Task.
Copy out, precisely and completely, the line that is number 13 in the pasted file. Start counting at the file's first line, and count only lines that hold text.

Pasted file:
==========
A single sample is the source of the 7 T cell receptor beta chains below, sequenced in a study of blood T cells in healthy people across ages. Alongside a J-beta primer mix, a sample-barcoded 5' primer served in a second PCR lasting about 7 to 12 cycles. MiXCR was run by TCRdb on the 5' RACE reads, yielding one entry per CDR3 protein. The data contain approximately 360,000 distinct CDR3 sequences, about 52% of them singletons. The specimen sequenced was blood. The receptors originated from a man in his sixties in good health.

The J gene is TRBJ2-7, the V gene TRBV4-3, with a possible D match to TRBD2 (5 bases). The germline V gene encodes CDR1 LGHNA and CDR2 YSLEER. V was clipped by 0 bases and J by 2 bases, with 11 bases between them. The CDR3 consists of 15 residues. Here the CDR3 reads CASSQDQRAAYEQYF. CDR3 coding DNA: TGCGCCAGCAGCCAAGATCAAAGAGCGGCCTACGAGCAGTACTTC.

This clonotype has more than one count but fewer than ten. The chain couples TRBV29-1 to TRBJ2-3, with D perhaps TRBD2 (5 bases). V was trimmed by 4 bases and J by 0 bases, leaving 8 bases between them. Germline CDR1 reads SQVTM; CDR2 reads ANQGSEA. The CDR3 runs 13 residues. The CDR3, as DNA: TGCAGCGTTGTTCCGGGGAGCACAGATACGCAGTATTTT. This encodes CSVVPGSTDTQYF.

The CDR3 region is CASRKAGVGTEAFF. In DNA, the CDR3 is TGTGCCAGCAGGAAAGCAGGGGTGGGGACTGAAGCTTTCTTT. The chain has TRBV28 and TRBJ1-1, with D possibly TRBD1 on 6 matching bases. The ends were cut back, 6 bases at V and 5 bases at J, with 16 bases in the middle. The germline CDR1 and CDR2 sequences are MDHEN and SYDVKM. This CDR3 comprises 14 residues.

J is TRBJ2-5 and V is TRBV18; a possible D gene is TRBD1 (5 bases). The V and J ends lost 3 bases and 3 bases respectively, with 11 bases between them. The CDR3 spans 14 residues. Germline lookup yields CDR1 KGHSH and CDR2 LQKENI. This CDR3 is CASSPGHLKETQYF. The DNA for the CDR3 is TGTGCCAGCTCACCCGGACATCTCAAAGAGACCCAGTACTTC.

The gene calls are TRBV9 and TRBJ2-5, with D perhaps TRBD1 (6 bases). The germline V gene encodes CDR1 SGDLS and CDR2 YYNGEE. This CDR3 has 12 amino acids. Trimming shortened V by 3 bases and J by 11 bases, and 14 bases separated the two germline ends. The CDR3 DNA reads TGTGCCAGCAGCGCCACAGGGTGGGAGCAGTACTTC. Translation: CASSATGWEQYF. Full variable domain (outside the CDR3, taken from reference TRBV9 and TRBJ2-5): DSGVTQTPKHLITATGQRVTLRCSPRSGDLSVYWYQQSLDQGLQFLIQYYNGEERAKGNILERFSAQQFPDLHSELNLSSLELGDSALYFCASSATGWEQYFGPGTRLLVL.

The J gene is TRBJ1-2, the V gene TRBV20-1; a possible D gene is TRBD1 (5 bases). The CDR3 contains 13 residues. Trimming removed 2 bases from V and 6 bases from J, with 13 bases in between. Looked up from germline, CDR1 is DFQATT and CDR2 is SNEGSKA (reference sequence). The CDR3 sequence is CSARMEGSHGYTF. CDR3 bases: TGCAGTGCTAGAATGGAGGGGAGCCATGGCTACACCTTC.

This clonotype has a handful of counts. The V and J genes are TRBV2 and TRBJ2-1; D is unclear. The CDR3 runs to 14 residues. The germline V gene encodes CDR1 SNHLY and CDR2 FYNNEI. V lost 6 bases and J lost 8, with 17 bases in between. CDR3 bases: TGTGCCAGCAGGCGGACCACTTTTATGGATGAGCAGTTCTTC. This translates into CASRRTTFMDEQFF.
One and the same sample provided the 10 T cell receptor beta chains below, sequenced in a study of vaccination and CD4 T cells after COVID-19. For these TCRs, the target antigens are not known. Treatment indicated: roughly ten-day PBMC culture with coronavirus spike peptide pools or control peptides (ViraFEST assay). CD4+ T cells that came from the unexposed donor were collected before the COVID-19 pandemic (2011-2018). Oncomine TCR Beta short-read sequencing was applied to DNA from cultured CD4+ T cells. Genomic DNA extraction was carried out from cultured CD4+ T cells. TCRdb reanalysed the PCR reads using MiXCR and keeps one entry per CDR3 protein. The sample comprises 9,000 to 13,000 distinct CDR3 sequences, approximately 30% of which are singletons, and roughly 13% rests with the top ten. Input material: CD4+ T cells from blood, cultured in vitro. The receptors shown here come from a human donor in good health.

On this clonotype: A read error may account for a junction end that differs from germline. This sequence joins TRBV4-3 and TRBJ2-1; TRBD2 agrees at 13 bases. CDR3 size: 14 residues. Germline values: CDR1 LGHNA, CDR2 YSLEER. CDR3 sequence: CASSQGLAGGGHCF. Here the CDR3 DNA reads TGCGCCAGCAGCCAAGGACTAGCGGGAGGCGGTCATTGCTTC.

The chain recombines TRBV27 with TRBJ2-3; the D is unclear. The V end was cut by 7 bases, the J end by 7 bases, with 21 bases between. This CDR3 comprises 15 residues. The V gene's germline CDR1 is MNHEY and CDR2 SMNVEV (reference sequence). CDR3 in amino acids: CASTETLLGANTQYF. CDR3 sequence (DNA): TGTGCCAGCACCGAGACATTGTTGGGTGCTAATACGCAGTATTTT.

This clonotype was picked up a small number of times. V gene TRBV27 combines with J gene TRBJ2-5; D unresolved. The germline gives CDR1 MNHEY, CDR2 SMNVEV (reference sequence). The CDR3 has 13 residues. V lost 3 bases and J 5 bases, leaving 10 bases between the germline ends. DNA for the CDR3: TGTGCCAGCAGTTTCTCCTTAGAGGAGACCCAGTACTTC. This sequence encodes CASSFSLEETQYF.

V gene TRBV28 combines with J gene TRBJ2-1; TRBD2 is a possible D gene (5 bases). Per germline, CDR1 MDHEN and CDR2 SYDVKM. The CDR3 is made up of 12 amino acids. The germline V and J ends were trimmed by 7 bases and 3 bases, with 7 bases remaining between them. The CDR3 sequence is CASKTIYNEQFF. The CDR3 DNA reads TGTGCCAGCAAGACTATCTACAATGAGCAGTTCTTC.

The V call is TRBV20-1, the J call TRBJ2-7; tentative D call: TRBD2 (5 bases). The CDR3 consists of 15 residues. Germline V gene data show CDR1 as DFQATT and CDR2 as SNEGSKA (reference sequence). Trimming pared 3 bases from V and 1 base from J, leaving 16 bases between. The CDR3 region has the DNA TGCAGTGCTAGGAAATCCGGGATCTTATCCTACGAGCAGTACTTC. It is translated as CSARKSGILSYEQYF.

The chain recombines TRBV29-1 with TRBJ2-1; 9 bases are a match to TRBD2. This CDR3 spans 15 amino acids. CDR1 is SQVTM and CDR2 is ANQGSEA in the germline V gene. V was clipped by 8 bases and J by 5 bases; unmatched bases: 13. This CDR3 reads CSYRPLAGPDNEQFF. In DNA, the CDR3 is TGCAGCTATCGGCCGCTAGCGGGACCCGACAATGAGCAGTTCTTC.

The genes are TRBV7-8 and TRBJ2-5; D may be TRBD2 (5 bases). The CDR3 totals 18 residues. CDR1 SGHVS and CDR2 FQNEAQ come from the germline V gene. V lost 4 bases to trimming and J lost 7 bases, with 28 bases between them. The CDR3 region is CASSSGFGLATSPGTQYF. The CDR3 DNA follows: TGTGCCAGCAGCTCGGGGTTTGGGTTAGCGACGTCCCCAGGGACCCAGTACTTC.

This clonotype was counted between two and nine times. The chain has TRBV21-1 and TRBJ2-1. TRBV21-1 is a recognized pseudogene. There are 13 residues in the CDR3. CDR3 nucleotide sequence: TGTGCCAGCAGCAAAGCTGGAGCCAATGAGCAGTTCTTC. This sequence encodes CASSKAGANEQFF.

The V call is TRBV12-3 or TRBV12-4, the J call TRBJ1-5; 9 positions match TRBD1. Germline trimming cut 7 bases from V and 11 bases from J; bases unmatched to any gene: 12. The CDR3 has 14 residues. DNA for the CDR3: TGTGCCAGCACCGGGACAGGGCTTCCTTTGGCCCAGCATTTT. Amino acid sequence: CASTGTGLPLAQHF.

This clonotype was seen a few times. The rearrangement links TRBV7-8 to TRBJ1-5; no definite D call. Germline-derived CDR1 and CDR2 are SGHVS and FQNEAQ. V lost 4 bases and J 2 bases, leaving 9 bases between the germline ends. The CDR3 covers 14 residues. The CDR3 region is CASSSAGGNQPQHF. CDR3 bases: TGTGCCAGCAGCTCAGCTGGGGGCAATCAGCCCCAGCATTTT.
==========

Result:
V gene TRBV28 combines with J gene TRBJ2-1; TRBD2 is a possible D gene (5 bases). Per germline, CDR1 MDHEN and CDR2 SYDVKM. The CDR3 is made up of 12 amino acids. The germline V and J ends were trimmed by 7 bases and 3 bases, with 7 bases remaining between them. The CDR3 sequence is CASKTIYNEQFF. The CDR3 DNA reads TGTGCCAGCAAGACTATCTACAATGAGCAGTTCTTC.